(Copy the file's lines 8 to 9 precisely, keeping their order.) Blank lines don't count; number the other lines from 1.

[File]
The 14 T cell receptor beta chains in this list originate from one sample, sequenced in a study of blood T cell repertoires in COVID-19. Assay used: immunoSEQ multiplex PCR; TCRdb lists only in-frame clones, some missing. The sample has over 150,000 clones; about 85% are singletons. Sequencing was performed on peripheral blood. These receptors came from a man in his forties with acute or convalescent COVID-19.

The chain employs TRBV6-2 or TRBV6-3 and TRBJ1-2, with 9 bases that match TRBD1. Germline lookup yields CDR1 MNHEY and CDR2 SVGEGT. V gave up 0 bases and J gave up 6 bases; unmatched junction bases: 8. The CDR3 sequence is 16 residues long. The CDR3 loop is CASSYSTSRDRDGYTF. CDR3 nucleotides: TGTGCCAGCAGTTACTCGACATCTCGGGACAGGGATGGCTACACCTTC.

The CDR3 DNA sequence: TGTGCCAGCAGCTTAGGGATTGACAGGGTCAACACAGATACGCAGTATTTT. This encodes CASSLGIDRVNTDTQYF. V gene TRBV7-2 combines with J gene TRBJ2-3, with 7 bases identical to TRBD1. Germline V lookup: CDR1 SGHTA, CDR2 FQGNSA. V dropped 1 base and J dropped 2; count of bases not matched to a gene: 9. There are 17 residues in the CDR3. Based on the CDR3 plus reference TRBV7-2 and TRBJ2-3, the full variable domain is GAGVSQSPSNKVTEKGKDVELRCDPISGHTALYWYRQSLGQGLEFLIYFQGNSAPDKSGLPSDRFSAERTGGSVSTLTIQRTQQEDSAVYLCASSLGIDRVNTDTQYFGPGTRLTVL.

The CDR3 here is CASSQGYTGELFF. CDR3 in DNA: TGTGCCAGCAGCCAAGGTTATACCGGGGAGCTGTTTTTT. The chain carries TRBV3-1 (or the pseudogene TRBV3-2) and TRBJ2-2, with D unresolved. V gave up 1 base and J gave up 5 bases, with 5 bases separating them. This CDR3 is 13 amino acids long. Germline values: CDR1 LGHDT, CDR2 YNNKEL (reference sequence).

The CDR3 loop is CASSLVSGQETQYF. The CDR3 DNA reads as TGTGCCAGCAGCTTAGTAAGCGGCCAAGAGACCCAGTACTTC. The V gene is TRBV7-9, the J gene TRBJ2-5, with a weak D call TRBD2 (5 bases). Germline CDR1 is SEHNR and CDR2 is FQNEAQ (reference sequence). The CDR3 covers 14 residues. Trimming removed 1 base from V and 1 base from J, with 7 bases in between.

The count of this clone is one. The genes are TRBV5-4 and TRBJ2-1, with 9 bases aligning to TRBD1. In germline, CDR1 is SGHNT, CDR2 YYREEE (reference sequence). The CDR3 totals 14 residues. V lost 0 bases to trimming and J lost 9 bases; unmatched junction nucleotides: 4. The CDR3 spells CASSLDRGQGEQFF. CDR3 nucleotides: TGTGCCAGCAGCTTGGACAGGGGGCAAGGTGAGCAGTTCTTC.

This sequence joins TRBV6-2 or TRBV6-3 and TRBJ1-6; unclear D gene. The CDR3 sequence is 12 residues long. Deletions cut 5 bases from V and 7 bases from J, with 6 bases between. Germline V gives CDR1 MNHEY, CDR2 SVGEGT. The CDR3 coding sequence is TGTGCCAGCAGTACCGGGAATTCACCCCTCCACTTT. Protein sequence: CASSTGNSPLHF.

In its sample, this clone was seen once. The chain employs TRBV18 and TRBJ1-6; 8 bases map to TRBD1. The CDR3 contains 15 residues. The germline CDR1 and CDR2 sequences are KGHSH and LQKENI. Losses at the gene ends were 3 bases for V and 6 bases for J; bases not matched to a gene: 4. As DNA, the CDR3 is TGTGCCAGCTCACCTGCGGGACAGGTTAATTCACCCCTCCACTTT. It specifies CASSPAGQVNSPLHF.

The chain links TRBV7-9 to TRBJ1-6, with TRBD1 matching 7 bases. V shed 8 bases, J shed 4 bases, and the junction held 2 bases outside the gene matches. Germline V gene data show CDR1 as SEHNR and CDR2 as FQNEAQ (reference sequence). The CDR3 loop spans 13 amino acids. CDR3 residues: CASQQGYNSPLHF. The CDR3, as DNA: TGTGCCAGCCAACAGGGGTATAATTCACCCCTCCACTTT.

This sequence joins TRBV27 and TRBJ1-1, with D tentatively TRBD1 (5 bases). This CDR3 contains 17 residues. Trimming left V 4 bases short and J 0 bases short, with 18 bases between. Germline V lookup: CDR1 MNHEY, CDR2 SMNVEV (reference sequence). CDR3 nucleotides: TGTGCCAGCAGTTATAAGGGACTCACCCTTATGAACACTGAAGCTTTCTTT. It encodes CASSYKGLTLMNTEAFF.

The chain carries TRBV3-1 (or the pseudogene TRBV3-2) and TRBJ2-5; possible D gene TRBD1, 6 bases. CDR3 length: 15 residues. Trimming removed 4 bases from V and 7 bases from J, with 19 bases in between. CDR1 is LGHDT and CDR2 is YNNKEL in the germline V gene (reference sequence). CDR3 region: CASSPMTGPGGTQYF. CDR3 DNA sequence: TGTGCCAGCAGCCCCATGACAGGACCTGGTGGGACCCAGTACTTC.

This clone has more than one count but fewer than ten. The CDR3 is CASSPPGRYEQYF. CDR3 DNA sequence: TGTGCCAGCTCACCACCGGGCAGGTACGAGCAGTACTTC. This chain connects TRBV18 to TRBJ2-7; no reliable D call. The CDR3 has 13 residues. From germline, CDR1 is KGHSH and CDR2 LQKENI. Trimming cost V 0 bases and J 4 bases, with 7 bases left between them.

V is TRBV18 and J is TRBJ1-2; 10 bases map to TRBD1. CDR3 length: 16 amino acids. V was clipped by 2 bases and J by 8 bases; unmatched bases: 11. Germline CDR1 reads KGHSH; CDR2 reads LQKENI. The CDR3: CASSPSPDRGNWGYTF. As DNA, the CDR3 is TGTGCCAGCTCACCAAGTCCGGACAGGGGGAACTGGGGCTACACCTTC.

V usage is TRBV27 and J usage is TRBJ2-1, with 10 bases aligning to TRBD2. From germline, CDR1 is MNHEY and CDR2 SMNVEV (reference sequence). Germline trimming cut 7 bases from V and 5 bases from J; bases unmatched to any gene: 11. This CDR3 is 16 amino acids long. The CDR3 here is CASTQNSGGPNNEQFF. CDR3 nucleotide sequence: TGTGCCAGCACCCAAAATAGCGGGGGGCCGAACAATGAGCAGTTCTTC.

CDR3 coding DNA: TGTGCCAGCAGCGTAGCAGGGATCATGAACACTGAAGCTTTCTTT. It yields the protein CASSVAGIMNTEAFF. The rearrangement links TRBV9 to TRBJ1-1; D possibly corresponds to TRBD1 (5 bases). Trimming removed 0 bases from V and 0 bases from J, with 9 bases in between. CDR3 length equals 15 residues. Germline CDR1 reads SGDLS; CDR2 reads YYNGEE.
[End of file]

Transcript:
In its sample, this clone was seen once. The chain employs TRBV18 and TRBJ1-6; 8 bases map to TRBD1. The CDR3 contains 15 residues. The germline CDR1 and CDR2 sequences are KGHSH and LQKENI. Losses at the gene ends were 3 bases for V and 6 bases for J; bases not matched to a gene: 4. As DNA, the CDR3 is TGTGCCAGCTCACCTGCGGGACAGGTTAATTCACCCCTCCACTTT. It specifies CASSPAGQVNSPLHF.

The chain links TRBV7-9 to TRBJ1-6, with TRBD1 matching 7 bases. V shed 8 bases, J shed 4 bases, and the junction held 2 bases outside the gene matches. Germline V gene data show CDR1 as SEHNR and CDR2 as FQNEAQ (reference sequence). The CDR3 loop spans 13 amino acids. CDR3 residues: CASQQGYNSPLHF. The CDR3, as DNA: TGTGCCAGCCAACAGGGGTATAATTCACCCCTCCACTTT.